Floodwaters take heartbreaking toll

By Kathy Marks

Thousands left homeless in Queensland and New South Wales as more high tides threaten.

Floodwaters cover the Bruxner Highway in Lismore, New South Wales.  Photo / AP
Floodwaters cover the Bruxner Highway in Lismore, New South Wales. Photo / AP

Anne Bolland wept yesterday as swirling brown floodwaters advanced on her home in the low-lying Brisbane suburb of Milton.

After her house was inundated two years ago, she had to renovate it from top to bottom. Now she faced a repetition of that nightmare.

"When I first heard the news, I cried and then had a panic attack and got the suitcases out," she said.

While the Brisbane River peaked lower than expected, sparing Bolland and other Milton residents, they face more high tides later this week.

Meanwhile, a 3-year-old boy hit by a falling tree in Brisbane became the fourth victim of this year's Queensland floods, and in Bundaberg, the city worst hit, military aircraft evacuated 130 patients from the hospital and scanned the rooftops for stranded locals.

About 7500 people have been displaced and up to 2000 properties flooded in Bundaberg, a sugar-producing town north of Brisbane. With the Burnett River at record levels, and amid fears that houses could be swept off their piles by raging waters, authorities have forced 1000 residents to leave, on top of those who went voluntarily.

In Grafton, in northern New South Wales, 2500 people were ordered out of their homes yesterday as the Clarence River peaked at a record 8.08m.

In Rockhampton, Queensland, which was badly affected by the 2011 floods, locals were warned to prepare for the Fitzroy River to peak at 8.35m this weekend. Supermarkets reported panic buying.

Ten homes have already been inundated in nearby Bajool.

Margaret Strelow, the Rockhampton mayor, told the ABC: "People have lost everything - fridges, washing machines. There are families living in the railway station at the moment. They had broken in because it's high ground."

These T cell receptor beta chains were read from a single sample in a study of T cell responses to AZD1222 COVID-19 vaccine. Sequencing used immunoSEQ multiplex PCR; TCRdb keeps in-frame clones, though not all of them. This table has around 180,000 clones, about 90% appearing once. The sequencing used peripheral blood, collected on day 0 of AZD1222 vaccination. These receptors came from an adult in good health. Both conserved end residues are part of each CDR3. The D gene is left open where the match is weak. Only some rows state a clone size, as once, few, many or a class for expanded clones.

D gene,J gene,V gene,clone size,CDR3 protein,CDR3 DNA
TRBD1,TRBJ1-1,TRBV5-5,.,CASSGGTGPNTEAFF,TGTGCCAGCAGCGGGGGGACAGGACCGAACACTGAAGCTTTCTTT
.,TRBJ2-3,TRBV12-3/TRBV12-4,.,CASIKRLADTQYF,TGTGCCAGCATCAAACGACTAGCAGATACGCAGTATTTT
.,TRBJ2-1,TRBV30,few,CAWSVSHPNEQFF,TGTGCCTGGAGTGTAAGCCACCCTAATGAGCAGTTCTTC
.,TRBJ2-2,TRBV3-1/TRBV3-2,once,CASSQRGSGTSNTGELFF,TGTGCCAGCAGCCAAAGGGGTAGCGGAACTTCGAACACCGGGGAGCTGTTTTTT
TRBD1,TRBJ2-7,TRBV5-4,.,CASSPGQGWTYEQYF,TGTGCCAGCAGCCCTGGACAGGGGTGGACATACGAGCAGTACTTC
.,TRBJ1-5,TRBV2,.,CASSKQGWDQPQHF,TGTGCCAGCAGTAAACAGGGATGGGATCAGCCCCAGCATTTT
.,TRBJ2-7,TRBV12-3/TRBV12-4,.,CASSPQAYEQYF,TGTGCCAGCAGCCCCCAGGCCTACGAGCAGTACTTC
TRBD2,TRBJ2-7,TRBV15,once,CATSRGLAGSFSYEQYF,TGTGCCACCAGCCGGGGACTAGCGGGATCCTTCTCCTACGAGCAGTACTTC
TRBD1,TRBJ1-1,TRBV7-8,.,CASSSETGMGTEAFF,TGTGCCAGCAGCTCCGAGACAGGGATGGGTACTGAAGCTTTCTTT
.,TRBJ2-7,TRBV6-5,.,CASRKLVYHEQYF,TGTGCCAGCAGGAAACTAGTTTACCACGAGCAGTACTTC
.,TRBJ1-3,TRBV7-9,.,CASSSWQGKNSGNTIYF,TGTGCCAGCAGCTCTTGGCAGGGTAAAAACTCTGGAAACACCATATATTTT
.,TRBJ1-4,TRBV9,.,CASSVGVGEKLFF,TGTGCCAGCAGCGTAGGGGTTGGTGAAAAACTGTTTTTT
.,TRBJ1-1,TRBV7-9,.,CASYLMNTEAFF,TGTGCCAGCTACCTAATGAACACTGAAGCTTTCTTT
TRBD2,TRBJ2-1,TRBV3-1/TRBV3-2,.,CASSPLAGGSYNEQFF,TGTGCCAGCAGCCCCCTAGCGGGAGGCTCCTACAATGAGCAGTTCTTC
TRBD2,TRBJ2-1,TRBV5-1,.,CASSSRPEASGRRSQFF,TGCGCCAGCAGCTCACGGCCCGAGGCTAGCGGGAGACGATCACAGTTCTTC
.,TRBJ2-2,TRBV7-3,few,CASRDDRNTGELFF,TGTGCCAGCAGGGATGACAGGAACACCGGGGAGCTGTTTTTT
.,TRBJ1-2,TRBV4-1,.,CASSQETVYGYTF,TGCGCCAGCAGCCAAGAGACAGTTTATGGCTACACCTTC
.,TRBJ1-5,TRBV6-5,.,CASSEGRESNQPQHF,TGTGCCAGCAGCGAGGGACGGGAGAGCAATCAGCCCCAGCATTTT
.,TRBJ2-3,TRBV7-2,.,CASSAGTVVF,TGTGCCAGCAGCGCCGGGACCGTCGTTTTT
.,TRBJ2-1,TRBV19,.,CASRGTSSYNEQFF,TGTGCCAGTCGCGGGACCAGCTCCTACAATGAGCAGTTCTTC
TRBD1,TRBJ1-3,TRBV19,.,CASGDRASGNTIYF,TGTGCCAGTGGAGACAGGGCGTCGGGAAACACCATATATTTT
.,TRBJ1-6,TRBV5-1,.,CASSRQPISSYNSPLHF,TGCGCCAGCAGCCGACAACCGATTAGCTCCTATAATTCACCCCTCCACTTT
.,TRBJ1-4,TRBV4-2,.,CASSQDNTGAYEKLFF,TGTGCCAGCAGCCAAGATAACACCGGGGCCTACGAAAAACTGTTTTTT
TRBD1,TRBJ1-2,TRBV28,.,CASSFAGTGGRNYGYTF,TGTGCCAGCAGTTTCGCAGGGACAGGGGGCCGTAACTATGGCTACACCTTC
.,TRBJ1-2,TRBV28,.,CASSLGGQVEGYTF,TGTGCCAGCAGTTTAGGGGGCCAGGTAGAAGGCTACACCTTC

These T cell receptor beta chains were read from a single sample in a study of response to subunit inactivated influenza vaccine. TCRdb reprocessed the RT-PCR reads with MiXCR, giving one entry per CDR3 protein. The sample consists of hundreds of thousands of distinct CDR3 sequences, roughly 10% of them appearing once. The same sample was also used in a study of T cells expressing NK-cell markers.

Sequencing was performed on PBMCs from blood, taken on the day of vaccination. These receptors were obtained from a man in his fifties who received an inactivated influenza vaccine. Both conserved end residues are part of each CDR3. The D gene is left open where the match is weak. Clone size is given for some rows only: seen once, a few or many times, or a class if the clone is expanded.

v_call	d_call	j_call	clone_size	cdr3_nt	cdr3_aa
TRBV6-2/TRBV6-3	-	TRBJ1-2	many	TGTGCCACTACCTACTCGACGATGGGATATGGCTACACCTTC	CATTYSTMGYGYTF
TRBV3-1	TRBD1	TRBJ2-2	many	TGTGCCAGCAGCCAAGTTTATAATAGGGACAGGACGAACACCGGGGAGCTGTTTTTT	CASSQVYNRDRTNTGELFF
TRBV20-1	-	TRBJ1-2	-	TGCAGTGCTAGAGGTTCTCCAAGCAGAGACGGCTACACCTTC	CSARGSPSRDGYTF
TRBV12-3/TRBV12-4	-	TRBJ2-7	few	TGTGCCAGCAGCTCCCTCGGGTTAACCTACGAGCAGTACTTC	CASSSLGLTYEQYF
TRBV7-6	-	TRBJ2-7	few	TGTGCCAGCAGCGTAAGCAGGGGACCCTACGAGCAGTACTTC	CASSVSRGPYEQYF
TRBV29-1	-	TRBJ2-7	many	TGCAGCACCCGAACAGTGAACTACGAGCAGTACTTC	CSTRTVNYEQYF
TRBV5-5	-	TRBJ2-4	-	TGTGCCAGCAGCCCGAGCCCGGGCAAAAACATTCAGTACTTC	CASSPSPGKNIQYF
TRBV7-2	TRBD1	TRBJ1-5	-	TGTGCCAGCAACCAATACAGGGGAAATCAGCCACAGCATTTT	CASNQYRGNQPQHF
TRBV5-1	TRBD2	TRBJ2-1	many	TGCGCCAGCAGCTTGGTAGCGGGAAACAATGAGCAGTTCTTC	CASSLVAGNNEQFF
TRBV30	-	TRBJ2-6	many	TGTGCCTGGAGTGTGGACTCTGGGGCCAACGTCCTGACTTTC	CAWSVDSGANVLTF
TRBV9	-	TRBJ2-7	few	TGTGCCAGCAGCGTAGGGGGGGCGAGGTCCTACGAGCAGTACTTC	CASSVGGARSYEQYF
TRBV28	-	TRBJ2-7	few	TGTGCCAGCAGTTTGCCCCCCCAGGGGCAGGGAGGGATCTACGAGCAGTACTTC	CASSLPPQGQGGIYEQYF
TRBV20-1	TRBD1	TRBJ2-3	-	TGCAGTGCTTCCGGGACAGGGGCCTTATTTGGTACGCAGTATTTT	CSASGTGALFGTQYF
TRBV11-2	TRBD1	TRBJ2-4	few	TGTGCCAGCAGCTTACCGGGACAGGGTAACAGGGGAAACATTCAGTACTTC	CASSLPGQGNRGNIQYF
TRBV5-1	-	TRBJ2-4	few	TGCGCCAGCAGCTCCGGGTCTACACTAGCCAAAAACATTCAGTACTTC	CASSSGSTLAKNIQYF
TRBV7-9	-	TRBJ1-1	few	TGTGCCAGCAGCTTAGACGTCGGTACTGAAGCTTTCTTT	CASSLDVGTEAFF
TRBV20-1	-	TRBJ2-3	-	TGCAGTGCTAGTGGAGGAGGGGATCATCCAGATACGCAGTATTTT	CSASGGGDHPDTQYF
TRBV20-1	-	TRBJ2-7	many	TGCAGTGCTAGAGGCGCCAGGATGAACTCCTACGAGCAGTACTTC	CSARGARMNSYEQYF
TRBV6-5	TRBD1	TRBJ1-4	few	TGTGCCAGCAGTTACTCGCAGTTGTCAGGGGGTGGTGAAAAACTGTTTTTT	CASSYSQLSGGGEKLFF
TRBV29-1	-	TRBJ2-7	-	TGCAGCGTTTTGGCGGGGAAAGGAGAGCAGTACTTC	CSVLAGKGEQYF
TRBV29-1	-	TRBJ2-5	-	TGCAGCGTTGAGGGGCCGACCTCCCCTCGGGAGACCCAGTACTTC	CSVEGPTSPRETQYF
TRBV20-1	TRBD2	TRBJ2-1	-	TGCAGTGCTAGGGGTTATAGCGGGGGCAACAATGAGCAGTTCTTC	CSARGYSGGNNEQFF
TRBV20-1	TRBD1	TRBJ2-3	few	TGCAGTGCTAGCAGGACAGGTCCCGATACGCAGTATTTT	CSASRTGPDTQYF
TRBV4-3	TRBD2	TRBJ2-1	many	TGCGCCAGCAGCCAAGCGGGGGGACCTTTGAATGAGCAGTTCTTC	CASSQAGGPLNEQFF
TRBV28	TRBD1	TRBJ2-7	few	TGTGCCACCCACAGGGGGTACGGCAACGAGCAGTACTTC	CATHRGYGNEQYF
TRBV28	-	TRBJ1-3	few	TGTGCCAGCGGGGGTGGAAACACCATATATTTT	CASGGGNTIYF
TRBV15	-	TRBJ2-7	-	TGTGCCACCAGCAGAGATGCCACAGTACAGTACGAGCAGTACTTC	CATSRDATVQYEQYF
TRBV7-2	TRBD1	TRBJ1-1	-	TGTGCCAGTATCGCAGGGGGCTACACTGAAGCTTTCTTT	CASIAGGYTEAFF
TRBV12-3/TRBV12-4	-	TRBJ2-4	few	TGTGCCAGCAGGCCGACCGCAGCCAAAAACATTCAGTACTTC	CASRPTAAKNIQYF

Daryl King, a Bajool resident, said neighbours were helping each other to salvage what they could.

Ipswich, west of Brisbane, has also been hard hit by the floods, caused by heavy rain following tropical Cyclone Oswald. But the town, which also suffered two years ago, escaped predicted widespread damage, with about 50 properties - not thousands - affected, according to Deputy Prime Minister Wayne Swan, who visited yesterday.

Weary locals had begun leaving on Monday.

Lynette Kunst told Fairfax Media her family spent most of last year living in a shed while they repaired their home, which was flooded in 2011.

"I just had my nice kitchen put in," she said, adding: "Oh well, at least we got everything out this time."

Two years ago, with less than an hour's warning, they left with only their pets and valuables.

Swan said it was heartening to see the "mud army" - the people who helped clean up across Queensland two years ago - out in force in Ipswich.

"I think that's what ... the world admires about Australia: our capacity to pull together in a time of threat."

Yesterday 100 defence personnel were sent to Bundaberg, where four Black Hawk helicopters and two Hercules C-17 planes have been carrying out rescues and evacuations. Hundreds of people were plucked from rooftops on Monday, and about 2000 spent the night in evacuation centres.

Queensland Premier Campbell Newman said the "roar of the water" was frightening. "You see a lot of locations where there are literally ... rapids. There's white water out there, so it's very dangerous."

- NZ Herald

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